Pattinson and Kravitz look fetching together, and given their raw charisma you’d think the two would click together like Legos (there is that “Lego Batman Movie”), but the romantic undercurrent between them feels postured and unearned. Then again, this is a brooding, relentless lad who takes his mission as a higher cause – “I am vengeance” gets tossed around a lot. Batman’s most genuine connections are those with Gordon, who for reasons not on screen trusts him emphatically, and his lifelong loyal butler and caregiver Alfred, though that ultimately gets challenged as “the veil is pulled back and the lie’s exposed.” I grew up near Connecticut cities where corruption scandals were an annual “wait for it” event that didn’t disappoint, and of course we had infamous mayor Buddy Cianci just down the way in Providence. Gotham’s not much different: dirty cops with drug money washing political hands. What it does have is that dashing millionaire orphan who likes to dress up, break out the bat toys and take out the trash.

Ford v Ferrari

13 Nov

‘Ford v Ferrari’: Keen to outrace the Italians, team’s truer enemy is signing their paychecks

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Friendship and faith abound in this take on the fast and furious arms race between an automotive giant and chic auto boutique on the boot of Italy. Back in the late ’50s, Carroll Shelby won the grueling Le Mans 24-hour auto race, something few Americans up to that point had ever done, as the race had long been dominated by Team Ferrari. After winning Le Mans, Shelby (Matt Damon) is informed of a cardiovascular condition that will prevent him from racing while Ford, the mega conglomerate, is looking for ideas to jump-start the brand. The automaker’s upper echelon, painted as a collection of stiff, square suits, has recently kicked off the Mustang line – thanks to Lee Iacocca, played by Jon Bernthal – but wants to appeal hipper to the blossoming Boomer generation by taking down the glamorous and glorious Ferrari team at the French-hosted, daylong drive fest. For the cause, and for a lean and efficient approach, Ford taps the maverick Shelby to build car and team.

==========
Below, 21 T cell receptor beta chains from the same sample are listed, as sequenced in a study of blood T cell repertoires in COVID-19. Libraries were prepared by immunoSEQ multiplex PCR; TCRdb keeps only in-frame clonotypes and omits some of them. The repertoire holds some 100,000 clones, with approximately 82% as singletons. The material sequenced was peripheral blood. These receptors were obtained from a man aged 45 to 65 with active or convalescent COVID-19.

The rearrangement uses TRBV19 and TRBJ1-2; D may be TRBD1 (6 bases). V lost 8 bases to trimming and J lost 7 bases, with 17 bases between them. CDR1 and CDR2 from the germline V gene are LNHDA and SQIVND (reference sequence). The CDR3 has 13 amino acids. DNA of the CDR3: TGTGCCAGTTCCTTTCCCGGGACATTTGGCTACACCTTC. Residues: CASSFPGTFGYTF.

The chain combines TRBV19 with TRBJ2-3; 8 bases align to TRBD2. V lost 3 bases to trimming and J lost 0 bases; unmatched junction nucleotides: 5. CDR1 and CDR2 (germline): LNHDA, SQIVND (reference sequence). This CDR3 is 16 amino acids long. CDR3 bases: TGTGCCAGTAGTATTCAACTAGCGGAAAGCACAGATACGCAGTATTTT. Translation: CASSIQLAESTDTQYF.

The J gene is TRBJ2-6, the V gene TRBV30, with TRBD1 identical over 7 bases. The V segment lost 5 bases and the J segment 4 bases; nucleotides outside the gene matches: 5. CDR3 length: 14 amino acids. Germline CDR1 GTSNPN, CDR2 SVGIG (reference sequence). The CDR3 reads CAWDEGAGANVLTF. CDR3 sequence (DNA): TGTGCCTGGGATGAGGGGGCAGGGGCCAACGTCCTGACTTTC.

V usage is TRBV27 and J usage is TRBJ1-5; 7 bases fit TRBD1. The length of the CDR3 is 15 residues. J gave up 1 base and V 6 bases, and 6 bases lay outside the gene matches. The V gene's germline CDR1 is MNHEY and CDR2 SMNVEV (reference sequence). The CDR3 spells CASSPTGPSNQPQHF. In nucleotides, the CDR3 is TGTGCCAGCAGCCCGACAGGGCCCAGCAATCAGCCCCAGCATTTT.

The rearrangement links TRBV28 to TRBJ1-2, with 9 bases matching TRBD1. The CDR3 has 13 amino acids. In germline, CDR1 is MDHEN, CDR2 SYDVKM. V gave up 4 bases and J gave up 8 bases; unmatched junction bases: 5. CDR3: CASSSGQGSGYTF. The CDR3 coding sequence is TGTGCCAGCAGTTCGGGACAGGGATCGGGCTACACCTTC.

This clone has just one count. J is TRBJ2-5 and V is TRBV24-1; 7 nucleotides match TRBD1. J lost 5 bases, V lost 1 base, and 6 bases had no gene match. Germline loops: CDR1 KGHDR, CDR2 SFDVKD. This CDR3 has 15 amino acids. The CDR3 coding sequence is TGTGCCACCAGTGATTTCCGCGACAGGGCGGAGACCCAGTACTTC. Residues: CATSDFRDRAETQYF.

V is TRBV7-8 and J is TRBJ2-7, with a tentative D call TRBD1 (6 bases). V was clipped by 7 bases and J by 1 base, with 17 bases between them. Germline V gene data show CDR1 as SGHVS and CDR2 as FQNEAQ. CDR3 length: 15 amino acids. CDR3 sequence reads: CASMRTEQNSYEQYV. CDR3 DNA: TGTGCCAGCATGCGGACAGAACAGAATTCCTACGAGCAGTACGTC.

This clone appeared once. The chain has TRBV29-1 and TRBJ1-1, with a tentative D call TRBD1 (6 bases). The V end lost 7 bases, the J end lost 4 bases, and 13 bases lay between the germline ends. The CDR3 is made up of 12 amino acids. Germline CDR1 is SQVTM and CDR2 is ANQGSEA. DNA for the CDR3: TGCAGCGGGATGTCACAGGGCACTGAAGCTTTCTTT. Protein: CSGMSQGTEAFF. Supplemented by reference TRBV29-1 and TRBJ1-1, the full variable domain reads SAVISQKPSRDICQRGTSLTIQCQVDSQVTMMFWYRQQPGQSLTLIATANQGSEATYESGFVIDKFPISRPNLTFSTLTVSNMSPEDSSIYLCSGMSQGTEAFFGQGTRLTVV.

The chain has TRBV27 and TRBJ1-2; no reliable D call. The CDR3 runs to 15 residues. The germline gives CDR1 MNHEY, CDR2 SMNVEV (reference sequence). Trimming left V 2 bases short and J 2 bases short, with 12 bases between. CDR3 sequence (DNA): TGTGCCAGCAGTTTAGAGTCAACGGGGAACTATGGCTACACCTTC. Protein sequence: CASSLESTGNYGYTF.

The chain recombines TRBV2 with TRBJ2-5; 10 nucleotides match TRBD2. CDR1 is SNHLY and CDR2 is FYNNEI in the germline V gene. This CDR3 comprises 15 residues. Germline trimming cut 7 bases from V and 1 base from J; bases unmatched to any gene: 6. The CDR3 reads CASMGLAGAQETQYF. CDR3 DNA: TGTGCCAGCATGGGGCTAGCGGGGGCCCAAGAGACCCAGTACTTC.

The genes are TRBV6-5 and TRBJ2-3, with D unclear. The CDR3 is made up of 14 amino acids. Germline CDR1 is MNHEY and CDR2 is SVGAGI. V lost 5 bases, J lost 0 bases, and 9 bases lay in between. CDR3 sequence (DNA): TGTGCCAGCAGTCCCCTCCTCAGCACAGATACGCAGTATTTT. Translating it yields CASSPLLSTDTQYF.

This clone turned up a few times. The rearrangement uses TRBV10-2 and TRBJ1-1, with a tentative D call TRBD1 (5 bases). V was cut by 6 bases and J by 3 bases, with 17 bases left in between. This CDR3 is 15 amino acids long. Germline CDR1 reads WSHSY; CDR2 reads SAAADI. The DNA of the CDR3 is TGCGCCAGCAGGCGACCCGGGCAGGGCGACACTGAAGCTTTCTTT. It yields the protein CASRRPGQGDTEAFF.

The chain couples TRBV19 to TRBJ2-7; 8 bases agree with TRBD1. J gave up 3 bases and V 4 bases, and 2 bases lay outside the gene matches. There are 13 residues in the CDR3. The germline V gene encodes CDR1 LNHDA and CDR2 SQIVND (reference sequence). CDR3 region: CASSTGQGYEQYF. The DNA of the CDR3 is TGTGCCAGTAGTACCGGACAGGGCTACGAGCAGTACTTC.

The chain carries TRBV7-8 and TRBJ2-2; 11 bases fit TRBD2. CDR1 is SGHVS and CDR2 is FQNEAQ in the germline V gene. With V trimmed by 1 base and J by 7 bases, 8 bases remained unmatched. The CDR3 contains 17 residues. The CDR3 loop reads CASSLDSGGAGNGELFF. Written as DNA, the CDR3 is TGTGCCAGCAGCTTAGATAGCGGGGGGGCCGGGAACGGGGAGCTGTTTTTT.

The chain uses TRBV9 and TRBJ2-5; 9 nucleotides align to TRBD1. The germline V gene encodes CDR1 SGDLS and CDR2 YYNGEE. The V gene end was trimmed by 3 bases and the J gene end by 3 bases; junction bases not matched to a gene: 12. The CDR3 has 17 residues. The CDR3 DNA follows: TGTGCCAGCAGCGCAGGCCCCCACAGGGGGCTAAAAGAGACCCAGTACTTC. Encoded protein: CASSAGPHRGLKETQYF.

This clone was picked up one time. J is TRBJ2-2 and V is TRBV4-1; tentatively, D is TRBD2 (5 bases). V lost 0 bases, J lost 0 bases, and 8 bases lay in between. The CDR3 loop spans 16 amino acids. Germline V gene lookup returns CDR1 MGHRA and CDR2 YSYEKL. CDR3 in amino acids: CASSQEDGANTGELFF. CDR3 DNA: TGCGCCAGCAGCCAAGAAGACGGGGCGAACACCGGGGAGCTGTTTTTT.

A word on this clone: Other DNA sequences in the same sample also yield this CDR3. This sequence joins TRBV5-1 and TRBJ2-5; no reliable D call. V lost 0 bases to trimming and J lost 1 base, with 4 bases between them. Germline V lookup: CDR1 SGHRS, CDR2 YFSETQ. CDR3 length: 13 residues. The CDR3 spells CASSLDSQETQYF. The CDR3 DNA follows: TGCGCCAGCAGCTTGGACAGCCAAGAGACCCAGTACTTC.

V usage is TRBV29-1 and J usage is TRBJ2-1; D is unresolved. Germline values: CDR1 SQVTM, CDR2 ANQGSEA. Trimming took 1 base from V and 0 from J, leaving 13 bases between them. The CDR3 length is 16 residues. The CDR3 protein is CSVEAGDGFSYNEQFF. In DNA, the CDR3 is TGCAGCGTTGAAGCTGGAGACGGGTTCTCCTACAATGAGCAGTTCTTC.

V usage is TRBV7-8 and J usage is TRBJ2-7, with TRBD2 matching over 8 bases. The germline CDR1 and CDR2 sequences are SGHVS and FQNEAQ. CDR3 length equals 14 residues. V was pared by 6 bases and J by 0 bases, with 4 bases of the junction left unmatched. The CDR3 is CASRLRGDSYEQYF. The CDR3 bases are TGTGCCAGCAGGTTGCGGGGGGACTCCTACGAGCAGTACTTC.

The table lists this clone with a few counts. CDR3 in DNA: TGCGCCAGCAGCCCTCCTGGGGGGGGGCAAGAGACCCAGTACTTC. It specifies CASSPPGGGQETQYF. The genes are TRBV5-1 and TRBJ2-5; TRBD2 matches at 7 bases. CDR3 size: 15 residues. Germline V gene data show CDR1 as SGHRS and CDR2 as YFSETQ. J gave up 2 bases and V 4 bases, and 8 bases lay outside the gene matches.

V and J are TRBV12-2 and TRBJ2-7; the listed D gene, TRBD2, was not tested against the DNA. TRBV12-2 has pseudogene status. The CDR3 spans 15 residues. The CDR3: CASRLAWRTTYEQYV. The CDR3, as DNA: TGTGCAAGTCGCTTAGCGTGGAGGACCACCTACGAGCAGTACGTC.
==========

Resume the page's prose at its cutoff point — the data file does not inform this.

Based on true events, “Ford v Ferrari” revs across the finish line mostly because of the yin and yang relationship between the affable Shelby and his driver, Ken Miles (Christian Bale), and the external pressures put on them by Ford. Ken’s a hothead and a family man, and both he and Shelby face crushing financial pressures – over at shop Shelby, the renowned race car driver sells the same sleek collector’s item to multiple buyers on the same given day, with the mantra “Get the check but don’t let them drive away with it.” Extreme auto wonks Shelby and Miles go about their work with innate knowhow, lightening and quickening the car – Ford loads the initial GT with a clunky computer for diagnostics, which Miles unceremoniously rips out and opts for scotch tape and yarn to determine drag. As it turns out, it’s Ford that’s the film’s biggest villain with higher-up Leo Beebe (Josh Lucas, nailing the smarminess) a creepy control freak sharking around who wants Miles out (he’s not a Ford man) and Shelby to bow to him on every decision. Even more telling is Ford’s botched acquisition of Ferrari (viva la Fiat!) and the overbearing, near Trumpian portrait of Beebe’s boss, CEO Henry Ford II (Tracy Letts).

Directed serviceably by James Mangold (“Logan” and “Girl, Interrupted”) “Ford v Ferrari” marks one of the better (not that there’s a bevy) of recent racing flicks. It’s akin to Ron Howard’s surprising “Rush” back in 2013 as it careens along the roadway of friendship and rivalry at top speed. The race scenes and era are recreated impeccably, but “Ford v Ferrari” goes on a bit too long (two and a half hours) for its own good. Damon’s game thinker and Bale’s mercurial Brit carry the film from start to finish with a juicy contribution from Letts (the scene in which Shelby takes Ford II for a spin in the GT40 is priceless, though a bit over the top) and a more somber and uplifting turn from Caitriona Balfe as Miles’ wife, Mollie. Bernthal’s Iacocca, however, feels a bit lost as the film seems to wrestle with the icon’s legacy and complicity in Ford II’s tyrannical leadership. I’m sure the scion’s family and the current corporate brass at the automaker may have different takes; as told, the division from within proves the biggest obstacle to job No. 1.

 

Joker

3 Oct

‘Joker’: Phoenix tries to hold it all together, but eventually film lets loose, breaks down